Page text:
It’s time for another Austin-area sports medicine 101 class!
Today we’re discussing sprained ankles and other ankle pain.
Introduction and Injury Causes
Ankle sprains are one of the most common sports and active lifestyle injuries. Ankles injuries are normally the result of a missed step or step on uneven ground where the ankle rolls into, more commonly, inversion (rolling your foot inwards) and injuring the Anterior Talofibular ligament (ATFL) or Calcaneofibular ligament (CF) at the lateral ankle joint or eversion (rolling your foot outwards) and injuring the Deltoid ligament at the medial ankle joint. The force of the movement and the body weight distributed over the ankle can sprain the ligaments attaching the lower leg (Fibula or Tibia) to the Talus or heel bone (Calcaneus) and strain muscle tendons crossing the bones and joints.
Grades of Ankle Sprain
There are degrees of severity with ankle sprains ranging from Grade 1 being a mild sprain to Grade 3 being a complete rupture of the ligament(s).
- Grade 1 ligament sprains often involve mild tenderness, swelling and pain with minimal or no functional mobility loss (still able to walk without much pain).
- Grade 2 ankle sprains have more moderate pain and swelling, often involve bruising and skin discoloration from the injury, and have more pronounced loss of function with reduced ability to weight bear and mild to moderate ligamentous laxity.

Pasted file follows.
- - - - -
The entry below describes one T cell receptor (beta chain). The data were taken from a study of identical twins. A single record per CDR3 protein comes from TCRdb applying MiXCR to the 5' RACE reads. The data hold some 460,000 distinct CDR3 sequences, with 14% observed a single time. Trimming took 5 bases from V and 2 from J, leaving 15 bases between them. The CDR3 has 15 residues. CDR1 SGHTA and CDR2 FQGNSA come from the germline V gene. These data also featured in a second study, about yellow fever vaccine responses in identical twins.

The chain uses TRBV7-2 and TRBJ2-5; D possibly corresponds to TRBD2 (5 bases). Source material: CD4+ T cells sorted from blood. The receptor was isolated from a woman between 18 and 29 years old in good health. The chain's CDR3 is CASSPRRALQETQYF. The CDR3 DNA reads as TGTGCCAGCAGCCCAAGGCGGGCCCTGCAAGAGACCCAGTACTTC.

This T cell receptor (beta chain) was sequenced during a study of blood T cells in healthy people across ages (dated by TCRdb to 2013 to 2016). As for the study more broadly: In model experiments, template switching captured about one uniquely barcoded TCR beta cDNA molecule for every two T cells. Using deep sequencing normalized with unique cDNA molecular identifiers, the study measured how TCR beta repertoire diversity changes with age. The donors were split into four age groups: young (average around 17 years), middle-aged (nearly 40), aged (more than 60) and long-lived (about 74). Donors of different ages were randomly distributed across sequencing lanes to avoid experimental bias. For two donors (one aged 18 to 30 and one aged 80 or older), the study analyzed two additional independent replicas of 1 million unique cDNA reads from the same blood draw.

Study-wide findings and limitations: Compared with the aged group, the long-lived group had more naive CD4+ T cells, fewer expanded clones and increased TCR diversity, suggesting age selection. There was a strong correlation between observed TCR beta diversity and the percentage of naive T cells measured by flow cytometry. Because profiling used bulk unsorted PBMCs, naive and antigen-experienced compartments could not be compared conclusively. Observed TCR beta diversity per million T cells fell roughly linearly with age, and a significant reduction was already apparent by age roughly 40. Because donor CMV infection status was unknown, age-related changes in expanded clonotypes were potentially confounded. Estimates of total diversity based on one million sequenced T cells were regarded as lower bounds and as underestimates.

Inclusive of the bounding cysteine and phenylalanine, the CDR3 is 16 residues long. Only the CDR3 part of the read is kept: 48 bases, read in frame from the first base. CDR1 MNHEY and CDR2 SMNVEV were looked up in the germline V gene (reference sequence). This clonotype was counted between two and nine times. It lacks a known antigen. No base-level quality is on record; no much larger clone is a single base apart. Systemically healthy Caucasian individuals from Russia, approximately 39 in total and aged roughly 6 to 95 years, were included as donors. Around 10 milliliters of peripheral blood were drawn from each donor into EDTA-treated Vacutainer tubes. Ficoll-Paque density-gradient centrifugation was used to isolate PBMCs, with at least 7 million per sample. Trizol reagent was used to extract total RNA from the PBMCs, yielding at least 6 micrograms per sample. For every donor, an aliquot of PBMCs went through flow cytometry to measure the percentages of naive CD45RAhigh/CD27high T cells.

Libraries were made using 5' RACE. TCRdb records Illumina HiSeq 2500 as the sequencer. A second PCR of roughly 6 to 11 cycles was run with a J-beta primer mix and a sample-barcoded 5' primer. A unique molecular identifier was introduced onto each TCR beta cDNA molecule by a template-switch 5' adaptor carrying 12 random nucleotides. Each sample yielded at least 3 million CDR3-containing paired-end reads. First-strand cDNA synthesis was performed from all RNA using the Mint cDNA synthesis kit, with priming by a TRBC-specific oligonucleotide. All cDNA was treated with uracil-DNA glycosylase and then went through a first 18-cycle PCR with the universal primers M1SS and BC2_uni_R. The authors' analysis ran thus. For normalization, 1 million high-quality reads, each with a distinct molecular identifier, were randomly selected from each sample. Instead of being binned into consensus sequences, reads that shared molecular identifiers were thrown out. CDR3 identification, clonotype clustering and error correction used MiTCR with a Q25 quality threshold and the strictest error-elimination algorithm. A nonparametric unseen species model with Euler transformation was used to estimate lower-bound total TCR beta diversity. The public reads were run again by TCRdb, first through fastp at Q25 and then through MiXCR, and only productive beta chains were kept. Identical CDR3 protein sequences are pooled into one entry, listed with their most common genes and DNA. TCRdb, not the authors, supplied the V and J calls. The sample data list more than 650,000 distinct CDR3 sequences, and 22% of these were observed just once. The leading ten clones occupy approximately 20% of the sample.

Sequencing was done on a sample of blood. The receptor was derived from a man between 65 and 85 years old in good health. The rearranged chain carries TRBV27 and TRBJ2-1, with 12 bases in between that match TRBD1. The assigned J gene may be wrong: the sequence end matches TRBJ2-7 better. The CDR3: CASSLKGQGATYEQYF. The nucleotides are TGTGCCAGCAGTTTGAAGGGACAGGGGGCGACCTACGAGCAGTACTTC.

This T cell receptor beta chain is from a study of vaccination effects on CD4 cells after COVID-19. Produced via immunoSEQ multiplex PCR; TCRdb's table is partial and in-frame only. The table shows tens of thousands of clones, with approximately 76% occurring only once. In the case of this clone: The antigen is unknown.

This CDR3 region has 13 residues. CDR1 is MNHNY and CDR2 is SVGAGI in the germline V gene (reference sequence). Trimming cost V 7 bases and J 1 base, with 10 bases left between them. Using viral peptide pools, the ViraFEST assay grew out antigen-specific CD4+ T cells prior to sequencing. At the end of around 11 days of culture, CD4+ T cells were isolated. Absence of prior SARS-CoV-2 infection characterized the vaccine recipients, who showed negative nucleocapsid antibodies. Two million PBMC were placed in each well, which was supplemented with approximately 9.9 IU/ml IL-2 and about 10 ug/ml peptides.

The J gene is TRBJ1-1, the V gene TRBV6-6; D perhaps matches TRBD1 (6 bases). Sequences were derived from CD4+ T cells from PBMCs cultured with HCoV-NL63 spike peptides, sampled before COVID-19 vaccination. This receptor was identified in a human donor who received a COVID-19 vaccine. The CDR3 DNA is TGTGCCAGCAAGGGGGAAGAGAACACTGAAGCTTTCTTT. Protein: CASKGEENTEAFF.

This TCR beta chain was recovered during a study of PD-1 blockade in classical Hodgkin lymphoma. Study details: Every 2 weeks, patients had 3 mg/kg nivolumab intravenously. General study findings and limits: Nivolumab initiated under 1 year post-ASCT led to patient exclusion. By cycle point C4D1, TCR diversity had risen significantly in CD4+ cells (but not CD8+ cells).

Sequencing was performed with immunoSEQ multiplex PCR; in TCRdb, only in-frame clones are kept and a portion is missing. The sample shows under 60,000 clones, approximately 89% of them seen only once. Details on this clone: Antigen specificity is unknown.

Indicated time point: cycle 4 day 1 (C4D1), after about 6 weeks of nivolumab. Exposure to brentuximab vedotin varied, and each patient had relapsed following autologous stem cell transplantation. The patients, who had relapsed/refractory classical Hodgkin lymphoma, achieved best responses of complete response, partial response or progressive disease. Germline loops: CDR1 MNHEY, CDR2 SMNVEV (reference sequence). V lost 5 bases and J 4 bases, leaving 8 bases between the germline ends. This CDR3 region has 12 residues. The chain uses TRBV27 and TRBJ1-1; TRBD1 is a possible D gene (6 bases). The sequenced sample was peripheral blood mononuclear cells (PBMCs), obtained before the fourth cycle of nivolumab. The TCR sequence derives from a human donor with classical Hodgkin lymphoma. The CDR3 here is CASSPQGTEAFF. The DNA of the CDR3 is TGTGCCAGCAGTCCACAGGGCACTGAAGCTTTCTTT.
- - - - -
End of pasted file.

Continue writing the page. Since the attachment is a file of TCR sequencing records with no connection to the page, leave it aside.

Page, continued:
- Grade 3 ankle sprains includes the rupture of one or more of the ligaments of the ankle and involve severe bruising and skin discoloration and also severe loss of function, instability and ligamentous laxity.
Initial Therapy & Other Info
Ankle sprains can also involve fractures to the distal ends of the Fibula and Tibia which may result in avulsion fractures (fractures with tendon attached) or fractures with bony fragments broken off of the Tibia or Fibula. Some sprains, which are higher up the ankle and into the lower leg, are referred to as ‘High Ankle Sprains’. These can involve the syndesmosis (the ligaments between the Tibia and Fibula) and result in pain, swelling and bruising higher up the lower leg than most typical ankle sprains.
Initial therapy includes following the RICE guidelines and may involve the use of crutches or a walking boot. If there is severe bruising and swelling an X-ray may be needed to determine if a fracture is present and a possible trip to the Emergency Room to make sure there is no issue with a blood vessel being blocked from the injury.